I just found out National Running Day is June 3. I didn’t even know that was a thing.
It’s timely, given how much my enthusiasm for running wanes with the beginning of the season I am most likely to want to do nothing more exciting than melt into the couch.
Summer is great for warm evenings on a patio with an adult beverage, concerts in the park with an adult beverage, sitting by a campfire late into the night with an adult beverage … Do you see a pattern here? Well, running isn’t really related to any of that.
To compensate, I just scheduled at least one running event a month until November. I need that kind of looming threat. Back in the day, people had things like cave bears and velociraptors as motivation to keep from developing back fat. Now, we’re lured off our tushes by paper bibs, ill-fitting shirts and participation medals. Mike and I are kicking off this wretched running season with a half marathon next week named after our state tuber.
If I didn’t constantly have something on the calendar, for which I paid good money, and will likely get a shiny thing to hang on my wall for just crossing the finish line, I’d be tempted to say meh, I’m going to relax and take a break until fall.
Yeah. Like, fall of 2020 … or thereabouts.
I really struggle to stay active in the heat. I think I mentioned I sweat more than normal for an adult human, even at my laughably slow pace. My lack of speed means I end up being outside in the heat more, with more exposed body parts. I’ve had had a big chunk of skin cancer removed from my schnoz, which means in the course of my lifetime, I’m likely to revisit that whole, unpleasant scene if I’m not super careful.
So every year, about this time, I find myself revisiting my commitment to anything at all that takes me out of my air-conditioned living room.
I might be the biggest puss I ever met.
Things that suck about running in summer:
- The extra ten minutes to put on sunscreen before a run, which I could save by just inserting the stuff directly into my eyeballs, where the sweat will have carried it by ten minutes into my run.
- The way the water in my bottle has heated up to the temperature of pee by about twenty minutes into my run.
- The fact that I feel about as athletic as Jabba the Hut in a sports bra after the heat saps all my energy.
But there are ways to stay enthusiastic about running when it’s hot and any sane person is taking a siesta instead.
Run with a buddy. This doesn’t actually do anything about the heat, but if you are running with someone who likes to remark on how gawdawful much you sweat, you’ll be tempted to push him down. Pushing people down is generally frowned upon, but will give you a surprising mid-run boost.
Run in the morning. I know. Mornings spent doing anything other than sitting quietly with coffee wishing people would stop talking, are generally kind of stupid. But there’s a lot to be said about getting a run in first thing, when it’s still possible to breathe without feeling like you’re on the surface of the sun. And, morning runs come with the added bonus of gloating rights over people you know are just going to talk about running, but never actually get to it all day.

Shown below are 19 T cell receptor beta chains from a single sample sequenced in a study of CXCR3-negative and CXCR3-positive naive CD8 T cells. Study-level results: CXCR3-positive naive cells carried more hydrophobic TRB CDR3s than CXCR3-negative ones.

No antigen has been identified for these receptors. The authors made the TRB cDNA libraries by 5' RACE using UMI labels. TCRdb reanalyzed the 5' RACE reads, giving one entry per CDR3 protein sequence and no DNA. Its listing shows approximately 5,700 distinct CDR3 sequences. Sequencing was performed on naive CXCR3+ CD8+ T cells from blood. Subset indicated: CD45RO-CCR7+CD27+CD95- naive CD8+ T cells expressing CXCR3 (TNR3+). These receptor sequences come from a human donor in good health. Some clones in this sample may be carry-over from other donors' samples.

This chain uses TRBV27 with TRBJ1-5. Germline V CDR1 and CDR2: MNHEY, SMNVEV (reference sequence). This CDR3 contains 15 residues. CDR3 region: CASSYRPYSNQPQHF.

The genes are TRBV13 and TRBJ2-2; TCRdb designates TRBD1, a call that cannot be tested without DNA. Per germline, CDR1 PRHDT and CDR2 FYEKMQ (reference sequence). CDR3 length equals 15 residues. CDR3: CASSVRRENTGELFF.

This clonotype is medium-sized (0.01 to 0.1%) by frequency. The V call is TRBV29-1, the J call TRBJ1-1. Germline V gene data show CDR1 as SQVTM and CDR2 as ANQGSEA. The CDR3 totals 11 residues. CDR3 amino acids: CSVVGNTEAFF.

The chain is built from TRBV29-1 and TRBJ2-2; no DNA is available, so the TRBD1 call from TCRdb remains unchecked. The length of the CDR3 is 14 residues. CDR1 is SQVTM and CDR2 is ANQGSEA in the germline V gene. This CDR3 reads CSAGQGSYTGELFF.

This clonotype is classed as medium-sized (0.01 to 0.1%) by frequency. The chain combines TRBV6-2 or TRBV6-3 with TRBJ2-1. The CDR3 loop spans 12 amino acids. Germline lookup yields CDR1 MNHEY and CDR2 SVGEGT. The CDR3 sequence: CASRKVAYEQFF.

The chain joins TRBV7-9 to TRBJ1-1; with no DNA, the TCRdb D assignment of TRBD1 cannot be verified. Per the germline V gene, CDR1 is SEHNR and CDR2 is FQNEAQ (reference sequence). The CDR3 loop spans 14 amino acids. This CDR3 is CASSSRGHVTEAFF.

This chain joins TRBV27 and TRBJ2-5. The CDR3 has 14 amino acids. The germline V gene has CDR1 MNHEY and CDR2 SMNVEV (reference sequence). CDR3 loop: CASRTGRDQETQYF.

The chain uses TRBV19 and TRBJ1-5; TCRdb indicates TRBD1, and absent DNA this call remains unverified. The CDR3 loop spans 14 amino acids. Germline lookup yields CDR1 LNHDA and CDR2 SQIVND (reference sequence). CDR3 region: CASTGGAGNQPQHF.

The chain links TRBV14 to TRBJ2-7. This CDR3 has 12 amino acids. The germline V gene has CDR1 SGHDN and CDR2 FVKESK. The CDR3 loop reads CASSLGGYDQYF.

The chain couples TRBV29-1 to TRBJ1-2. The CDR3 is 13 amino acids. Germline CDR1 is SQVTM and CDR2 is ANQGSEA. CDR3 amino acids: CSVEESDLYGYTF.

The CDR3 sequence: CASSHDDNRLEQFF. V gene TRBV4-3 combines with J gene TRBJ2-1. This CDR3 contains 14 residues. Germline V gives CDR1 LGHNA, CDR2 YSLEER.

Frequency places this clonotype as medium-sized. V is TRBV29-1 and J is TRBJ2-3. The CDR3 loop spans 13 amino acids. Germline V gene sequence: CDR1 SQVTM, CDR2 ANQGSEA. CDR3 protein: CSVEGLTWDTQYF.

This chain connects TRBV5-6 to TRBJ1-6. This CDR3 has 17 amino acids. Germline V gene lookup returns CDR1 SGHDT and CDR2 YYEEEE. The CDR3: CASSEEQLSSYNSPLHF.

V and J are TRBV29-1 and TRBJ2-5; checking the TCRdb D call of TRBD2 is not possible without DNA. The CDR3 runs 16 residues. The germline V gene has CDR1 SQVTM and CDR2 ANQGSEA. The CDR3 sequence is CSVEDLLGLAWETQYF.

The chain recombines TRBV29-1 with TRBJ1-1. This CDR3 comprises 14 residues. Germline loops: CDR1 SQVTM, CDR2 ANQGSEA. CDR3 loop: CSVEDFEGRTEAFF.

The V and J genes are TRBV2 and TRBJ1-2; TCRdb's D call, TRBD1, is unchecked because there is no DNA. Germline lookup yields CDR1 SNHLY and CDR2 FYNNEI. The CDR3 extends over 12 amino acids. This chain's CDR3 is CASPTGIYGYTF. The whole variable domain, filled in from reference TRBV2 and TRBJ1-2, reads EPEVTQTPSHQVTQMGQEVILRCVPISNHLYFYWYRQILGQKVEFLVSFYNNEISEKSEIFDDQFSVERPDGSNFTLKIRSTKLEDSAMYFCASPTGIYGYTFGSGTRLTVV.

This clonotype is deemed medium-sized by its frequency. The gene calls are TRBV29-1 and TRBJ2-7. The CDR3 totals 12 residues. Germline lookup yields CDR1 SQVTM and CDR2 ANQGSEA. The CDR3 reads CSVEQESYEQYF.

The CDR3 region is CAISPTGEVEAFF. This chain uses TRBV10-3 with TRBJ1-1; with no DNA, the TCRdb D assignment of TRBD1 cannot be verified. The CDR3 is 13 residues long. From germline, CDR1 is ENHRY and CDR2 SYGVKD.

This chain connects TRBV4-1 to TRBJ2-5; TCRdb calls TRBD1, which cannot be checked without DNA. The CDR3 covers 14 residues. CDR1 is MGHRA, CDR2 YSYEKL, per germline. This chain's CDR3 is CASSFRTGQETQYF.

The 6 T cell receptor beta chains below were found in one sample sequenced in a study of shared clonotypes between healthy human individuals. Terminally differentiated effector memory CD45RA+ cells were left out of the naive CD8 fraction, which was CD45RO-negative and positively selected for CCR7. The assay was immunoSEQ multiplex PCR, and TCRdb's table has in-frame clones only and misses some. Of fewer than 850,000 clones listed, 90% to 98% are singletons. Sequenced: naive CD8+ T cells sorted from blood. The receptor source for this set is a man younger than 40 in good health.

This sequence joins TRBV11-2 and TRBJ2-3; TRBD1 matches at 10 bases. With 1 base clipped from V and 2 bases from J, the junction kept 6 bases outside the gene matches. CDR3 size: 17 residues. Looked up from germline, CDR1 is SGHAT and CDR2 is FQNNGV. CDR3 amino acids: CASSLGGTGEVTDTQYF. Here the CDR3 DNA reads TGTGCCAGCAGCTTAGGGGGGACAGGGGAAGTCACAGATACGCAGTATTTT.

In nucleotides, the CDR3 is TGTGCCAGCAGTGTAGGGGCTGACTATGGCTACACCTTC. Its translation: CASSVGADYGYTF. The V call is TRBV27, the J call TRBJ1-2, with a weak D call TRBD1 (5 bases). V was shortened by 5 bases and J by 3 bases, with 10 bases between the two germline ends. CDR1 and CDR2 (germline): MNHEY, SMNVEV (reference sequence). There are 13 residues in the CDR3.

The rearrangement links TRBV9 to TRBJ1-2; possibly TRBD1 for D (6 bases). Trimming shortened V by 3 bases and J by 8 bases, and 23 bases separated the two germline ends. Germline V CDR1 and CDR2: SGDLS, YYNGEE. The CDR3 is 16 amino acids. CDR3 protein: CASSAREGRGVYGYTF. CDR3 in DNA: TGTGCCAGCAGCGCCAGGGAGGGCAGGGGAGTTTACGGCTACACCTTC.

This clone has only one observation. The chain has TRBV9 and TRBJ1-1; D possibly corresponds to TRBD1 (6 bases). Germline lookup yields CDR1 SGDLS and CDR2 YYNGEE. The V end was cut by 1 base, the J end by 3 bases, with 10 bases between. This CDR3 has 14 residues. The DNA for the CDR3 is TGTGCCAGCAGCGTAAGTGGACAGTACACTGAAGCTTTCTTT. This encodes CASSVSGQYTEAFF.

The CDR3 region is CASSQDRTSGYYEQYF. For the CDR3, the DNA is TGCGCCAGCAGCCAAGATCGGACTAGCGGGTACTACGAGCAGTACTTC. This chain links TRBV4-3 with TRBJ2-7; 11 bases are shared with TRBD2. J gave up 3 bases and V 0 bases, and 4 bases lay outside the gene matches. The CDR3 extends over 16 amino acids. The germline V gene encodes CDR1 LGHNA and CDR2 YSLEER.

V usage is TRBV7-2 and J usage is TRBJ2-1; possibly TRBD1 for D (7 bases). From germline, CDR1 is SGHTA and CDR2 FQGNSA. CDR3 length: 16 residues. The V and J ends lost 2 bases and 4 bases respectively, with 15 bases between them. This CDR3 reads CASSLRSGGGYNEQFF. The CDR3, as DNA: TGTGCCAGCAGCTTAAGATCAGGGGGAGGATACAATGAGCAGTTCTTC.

Don’t Run. I’m serious. It’s good to cross train, but because I’m the laziest person I know, I don’t usually remember to figure out the spin class schedule in advance, or when I’m most likely to be bumped from my lane in the pool because of swim team practice. The heat makes me more willing to look stuff up or pump the tires on my bike in advance.
And cross training is good for stamina, or some such nonsense I would care more about if I could ever get faster than a tortoise on Quaaludes.
Run with a dog. Dogs are jerks about letting you off the hook once in a while. Given his druthers, our yellow lab would run until he fell over dead. On the upside, I couldn’t go long enough to kill him. We could go 10 miles and he’d still be dragging my slow carcass along like an idiot. Far from annoying, this helped me conserve energy and inspired images in my head of my leading a team of stallions from my chariot. I’m brandishing a sword, and wearing gladiator boots. And armor. Shut up. I look smashing as a 5’4” female Ben Hur.
Trick yourself. Sometimes I promise myself I’ll go just one mile. “If it sucks, I’ll come back,” I say.
“No I won’t, I said that last time and I didn’t.”
“And look at how good I felt when I finally got home.”
“Sure, if I want to call squelching the urge to eat one of the children, feeling good. I am one messed up cookie.”
“Say, how come I never have any cookies around here?”
“Right? I should really give more thought to the cookie situation.”
…Okay, forget that last. Tricking myself doesn’t necessarily mesh with my focus problem and chronic lack of cookies.
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